Of the sons of Issachar who had understanding of the times, to know what Israel ought to do, their chiefs were two hundred…. –1 Chronicles 12:32
A prophet is one who knows his times and what God is trying to say to the people of his times….
Today we need prophetic preachers; not preachers of prophecy merely, but preachers with a gift of prophecy. The word of wisdom is missing. We need the gift of discernment again in our pulpits. It is not ability to predict that we need, but the anointed eye, the power of spiritual penetration and interpretation, the ability to appraise the religious scene as viewed from God’s position, and to tell us what is actually going on….
Where is the man who can see through the ticker tape and confetti to discover which way the parade is headed, why it started in the first place and, particularly, who is riding up front in the seat of honor?…
What is needed desperately today is prophetic insight. Scholars can interpret the past; it takes prophets to interpret the present. Learning will enable a man to pass judgment on our yesterdays, but it requires a gift of clear seeing to pass sentence on our own day….
Another kind of religious leader must arise among us. He must be of the old prophet type, a man who has seen visions of God and has heard a voice from the Throne. Of God and Men, 19-22.
“Lord, I pray for that gift of prophetic insight. Move me beyond the knowledge You’ve enabled me to gain through education, reading, and study. I pray that I might lead as one ‘who has seen visions of God and has heard a voice from the throne.’ Amen.”
A. W. Tozer Sermon: Prophetic Preachers
By Robert Hart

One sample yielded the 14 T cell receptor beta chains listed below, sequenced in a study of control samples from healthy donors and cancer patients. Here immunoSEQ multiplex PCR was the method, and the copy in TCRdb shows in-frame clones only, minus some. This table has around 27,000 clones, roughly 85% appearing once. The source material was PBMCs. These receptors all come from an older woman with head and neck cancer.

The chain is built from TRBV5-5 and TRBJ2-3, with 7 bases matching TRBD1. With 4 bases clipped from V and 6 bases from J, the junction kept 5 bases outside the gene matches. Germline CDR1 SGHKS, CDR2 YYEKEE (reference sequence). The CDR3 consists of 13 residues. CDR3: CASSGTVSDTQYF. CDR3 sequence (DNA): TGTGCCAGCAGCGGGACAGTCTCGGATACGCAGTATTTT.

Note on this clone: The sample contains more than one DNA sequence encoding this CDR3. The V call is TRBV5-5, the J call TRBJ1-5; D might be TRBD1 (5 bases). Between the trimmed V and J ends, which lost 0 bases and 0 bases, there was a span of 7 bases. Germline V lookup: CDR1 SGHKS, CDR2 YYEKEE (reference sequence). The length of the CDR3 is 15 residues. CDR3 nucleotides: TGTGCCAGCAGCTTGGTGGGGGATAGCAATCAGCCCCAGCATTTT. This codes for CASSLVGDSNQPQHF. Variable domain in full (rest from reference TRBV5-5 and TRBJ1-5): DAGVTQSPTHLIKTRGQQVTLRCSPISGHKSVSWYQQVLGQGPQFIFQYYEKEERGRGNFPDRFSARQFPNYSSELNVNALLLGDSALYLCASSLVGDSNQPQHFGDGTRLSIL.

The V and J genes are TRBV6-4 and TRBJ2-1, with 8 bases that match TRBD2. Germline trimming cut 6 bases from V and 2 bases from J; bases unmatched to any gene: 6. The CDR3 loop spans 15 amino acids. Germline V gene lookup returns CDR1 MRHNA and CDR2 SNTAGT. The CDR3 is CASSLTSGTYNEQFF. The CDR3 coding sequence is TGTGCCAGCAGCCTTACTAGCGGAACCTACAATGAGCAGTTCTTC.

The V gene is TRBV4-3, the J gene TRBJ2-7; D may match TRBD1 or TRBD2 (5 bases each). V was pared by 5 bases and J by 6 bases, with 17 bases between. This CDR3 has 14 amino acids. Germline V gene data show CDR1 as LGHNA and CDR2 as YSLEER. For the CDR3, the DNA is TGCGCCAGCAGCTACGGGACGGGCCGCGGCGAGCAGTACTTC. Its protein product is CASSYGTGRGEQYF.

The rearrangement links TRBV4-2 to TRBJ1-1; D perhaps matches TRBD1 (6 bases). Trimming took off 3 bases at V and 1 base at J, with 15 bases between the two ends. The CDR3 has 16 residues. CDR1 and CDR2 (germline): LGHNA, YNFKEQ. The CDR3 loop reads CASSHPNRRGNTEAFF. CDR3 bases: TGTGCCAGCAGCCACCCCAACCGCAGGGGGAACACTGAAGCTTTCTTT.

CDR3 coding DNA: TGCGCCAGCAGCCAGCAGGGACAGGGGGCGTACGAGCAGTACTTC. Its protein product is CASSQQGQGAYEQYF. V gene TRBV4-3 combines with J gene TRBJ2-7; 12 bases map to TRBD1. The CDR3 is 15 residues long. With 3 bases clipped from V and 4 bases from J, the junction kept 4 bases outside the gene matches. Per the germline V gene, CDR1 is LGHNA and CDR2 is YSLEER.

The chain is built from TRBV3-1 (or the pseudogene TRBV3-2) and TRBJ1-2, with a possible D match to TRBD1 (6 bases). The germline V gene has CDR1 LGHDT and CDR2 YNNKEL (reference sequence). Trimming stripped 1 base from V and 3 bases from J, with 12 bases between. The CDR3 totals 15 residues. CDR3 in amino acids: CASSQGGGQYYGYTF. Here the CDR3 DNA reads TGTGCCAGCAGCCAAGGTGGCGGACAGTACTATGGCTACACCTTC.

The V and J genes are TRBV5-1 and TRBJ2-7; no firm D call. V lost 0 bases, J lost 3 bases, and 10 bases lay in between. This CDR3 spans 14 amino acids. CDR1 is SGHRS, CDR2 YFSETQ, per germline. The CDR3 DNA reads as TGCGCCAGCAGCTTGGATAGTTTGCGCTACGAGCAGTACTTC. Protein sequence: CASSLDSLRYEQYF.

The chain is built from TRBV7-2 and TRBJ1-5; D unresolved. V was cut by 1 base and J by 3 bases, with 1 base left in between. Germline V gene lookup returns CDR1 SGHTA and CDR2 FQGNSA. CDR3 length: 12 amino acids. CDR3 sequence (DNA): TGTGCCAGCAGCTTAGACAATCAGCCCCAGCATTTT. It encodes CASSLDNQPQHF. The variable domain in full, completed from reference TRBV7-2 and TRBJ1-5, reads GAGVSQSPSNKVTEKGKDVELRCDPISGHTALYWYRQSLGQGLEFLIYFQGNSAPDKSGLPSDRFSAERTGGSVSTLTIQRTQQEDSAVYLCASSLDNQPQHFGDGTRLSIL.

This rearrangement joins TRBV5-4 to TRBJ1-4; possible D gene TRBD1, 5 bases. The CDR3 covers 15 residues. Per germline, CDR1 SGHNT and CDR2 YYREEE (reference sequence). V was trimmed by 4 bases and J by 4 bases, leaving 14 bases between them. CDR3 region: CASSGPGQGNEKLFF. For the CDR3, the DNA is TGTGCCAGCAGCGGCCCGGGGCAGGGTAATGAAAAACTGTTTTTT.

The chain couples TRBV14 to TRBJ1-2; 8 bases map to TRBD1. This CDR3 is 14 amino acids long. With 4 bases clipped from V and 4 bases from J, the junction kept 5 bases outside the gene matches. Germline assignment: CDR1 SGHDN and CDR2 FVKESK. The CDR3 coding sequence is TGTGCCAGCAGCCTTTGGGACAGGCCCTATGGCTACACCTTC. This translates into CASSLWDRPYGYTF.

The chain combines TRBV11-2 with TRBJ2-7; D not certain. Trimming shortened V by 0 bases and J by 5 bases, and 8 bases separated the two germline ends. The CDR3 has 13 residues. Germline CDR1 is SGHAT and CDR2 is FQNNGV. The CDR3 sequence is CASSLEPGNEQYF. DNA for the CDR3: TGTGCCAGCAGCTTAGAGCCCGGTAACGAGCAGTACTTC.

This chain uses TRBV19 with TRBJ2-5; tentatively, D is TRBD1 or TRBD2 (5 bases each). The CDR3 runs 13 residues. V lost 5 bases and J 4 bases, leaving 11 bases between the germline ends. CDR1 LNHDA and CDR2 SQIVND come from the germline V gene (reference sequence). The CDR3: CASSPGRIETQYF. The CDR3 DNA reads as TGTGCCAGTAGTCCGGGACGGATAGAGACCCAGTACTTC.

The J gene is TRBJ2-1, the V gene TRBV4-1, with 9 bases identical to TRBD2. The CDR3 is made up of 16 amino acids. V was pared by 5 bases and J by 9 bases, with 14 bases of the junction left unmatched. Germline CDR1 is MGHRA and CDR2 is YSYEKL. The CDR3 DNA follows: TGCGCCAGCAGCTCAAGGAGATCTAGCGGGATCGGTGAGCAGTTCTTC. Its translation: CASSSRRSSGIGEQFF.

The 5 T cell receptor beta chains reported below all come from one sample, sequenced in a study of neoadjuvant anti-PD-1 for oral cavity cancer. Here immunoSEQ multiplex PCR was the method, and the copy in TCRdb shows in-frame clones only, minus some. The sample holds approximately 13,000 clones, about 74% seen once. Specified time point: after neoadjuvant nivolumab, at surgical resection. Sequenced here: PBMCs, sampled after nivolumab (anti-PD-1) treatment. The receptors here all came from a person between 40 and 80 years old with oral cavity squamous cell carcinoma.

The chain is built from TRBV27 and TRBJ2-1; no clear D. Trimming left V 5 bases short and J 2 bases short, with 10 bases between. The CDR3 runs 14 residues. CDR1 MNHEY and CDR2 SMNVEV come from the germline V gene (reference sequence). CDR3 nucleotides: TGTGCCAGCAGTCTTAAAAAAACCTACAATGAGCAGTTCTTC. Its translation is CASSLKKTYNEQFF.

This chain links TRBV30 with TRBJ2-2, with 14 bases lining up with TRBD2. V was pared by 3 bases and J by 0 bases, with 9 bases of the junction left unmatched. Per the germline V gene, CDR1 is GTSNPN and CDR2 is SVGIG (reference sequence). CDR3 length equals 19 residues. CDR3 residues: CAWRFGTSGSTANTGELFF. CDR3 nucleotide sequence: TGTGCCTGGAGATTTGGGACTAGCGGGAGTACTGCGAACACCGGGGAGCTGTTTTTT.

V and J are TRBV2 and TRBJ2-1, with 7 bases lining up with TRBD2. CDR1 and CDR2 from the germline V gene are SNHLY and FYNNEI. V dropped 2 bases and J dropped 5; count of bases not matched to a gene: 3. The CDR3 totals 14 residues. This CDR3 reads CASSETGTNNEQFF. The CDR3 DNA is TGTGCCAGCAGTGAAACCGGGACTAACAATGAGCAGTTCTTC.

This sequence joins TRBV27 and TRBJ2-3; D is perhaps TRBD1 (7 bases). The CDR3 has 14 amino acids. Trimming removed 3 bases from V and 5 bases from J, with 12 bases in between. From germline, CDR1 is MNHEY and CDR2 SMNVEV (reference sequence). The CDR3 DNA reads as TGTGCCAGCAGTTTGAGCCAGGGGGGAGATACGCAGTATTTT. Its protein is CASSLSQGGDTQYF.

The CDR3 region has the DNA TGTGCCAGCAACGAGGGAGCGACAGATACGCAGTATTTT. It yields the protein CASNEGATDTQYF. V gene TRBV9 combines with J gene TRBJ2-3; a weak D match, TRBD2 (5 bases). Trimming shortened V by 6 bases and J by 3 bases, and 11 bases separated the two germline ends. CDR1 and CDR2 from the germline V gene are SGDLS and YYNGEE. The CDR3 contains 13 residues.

It is not the duty of the clergy to blunt the sharpness, to soften the hammer, to quench the
fire. Woe to the preacher who protects the people from the Word that kills, because he
protects them also from being made alive – truly and forever alive. Woe to the preacher
who acts as a buffer, deflecting the force of the Scriptures to soften the blow, because in
protecting the people from the stroke, he prevents their healing.
If his labors in the pulpit amount to a lifetime of standing between the people and the
word of God, reducing its effect, taming it and making it polite, presentable, and
harmless, he will have nothing to show for it in the end but wood, hay, and stubble,
instead of gold, silver, and precious stones.
If the passages that have been read speak of life and death, then elaborate on life and
death. If they speak of repentance, then preach that men should repent. When they
encourage faith, proclaim faith. When they warn of hell and the judgment to come, then
blow the trumpet as a faithful watchman on the walls. When they comfort, speak as a
pastor who feeds the sheep.
Let the meaning of the Scriptures be expounded to their full effect; proclaim from them
the truth that affects the eternal destiny of the souls in your care. It is far easier to preach
if a man will ride the Scriptures like a wave, letting them make their own point and arrive
“A Broken Man or Woman can not ever have ultimate solutions for broken people and the society they live in! Only a Perfect Man can offer Perfect Solutions to Broken people!! Only a Perfect Fixed Point of Reference can point clearly without error to the problems of Society!! And in doing so will at the same time give us the perfect solution!!” (RIGO)
Living an Exchanged Life #AWTOZER